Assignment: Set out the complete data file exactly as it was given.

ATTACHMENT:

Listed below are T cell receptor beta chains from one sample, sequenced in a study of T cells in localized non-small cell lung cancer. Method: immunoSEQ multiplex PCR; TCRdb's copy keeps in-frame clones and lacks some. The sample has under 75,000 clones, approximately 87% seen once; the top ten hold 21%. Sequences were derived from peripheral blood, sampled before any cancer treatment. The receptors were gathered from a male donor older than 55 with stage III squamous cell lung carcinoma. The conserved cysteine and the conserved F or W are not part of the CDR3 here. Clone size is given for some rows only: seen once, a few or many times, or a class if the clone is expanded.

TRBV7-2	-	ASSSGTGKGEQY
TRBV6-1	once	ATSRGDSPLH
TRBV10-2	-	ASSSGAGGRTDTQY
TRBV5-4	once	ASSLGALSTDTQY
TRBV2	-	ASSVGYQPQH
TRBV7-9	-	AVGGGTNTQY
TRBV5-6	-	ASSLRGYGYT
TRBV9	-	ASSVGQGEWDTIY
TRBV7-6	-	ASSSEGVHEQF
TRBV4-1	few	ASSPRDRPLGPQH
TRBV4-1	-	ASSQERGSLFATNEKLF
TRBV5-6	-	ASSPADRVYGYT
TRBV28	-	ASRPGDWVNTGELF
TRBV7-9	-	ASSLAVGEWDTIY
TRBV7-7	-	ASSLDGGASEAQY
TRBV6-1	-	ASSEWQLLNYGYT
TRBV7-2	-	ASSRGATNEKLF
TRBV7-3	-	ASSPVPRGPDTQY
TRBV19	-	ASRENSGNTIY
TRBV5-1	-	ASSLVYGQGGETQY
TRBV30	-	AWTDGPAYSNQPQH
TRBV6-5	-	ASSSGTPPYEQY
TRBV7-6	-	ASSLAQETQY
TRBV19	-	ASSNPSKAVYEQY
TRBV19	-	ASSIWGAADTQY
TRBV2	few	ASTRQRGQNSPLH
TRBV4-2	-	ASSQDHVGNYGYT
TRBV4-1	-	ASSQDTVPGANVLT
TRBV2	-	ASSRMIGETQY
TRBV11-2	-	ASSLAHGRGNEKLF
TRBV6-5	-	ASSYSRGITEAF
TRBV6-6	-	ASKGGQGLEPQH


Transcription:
Listed below are T cell receptor beta chains from one sample, sequenced in a study of T cells in localized non-small cell lung cancer. Method: immunoSEQ multiplex PCR; TCRdb's copy keeps in-frame clones and lacks some. The sample has under 75,000 clones, approximately 87% seen once; the top ten hold 21%. Sequences were derived from peripheral blood, sampled before any cancer treatment. The receptors were gathered from a male donor older than 55 with stage III squamous cell lung carcinoma. The conserved cysteine and the conserved F or W are not part of the CDR3 here. Clone size is given for some rows only: seen once, a few or many times, or a class if the clone is expanded.

TRBV7-2	-	ASSSGTGKGEQY
TRBV6-1	once	ATSRGDSPLH
TRBV10-2	-	ASSSGAGGRTDTQY
TRBV5-4	once	ASSLGALSTDTQY
TRBV2	-	ASSVGYQPQH
TRBV7-9	-	AVGGGTNTQY
TRBV5-6	-	ASSLRGYGYT
TRBV9	-	ASSVGQGEWDTIY
TRBV7-6	-	ASSSEGVHEQF
TRBV4-1	few	ASSPRDRPLGPQH
TRBV4-1	-	ASSQERGSLFATNEKLF
TRBV5-6	-	ASSPADRVYGYT
TRBV28	-	ASRPGDWVNTGELF
TRBV7-9	-	ASSLAVGEWDTIY
TRBV7-7	-	ASSLDGGASEAQY
TRBV6-1	-	ASSEWQLLNYGYT
TRBV7-2	-	ASSRGATNEKLF
TRBV7-3	-	ASSPVPRGPDTQY
TRBV19	-	ASRENSGNTIY
TRBV5-1	-	ASSLVYGQGGETQY
TRBV30	-	AWTDGPAYSNQPQH
TRBV6-5	-	ASSSGTPPYEQY
TRBV7-6	-	ASSLAQETQY
TRBV19	-	ASSNPSKAVYEQY
TRBV19	-	ASSIWGAADTQY
TRBV2	few	ASTRQRGQNSPLH
TRBV4-2	-	ASSQDHVGNYGYT
TRBV4-1	-	ASSQDTVPGANVLT
TRBV2	-	ASSRMIGETQY
TRBV11-2	-	ASSLAHGRGNEKLF
TRBV6-5	-	ASSYSRGITEAF
TRBV6-6	-	ASKGGQGLEPQH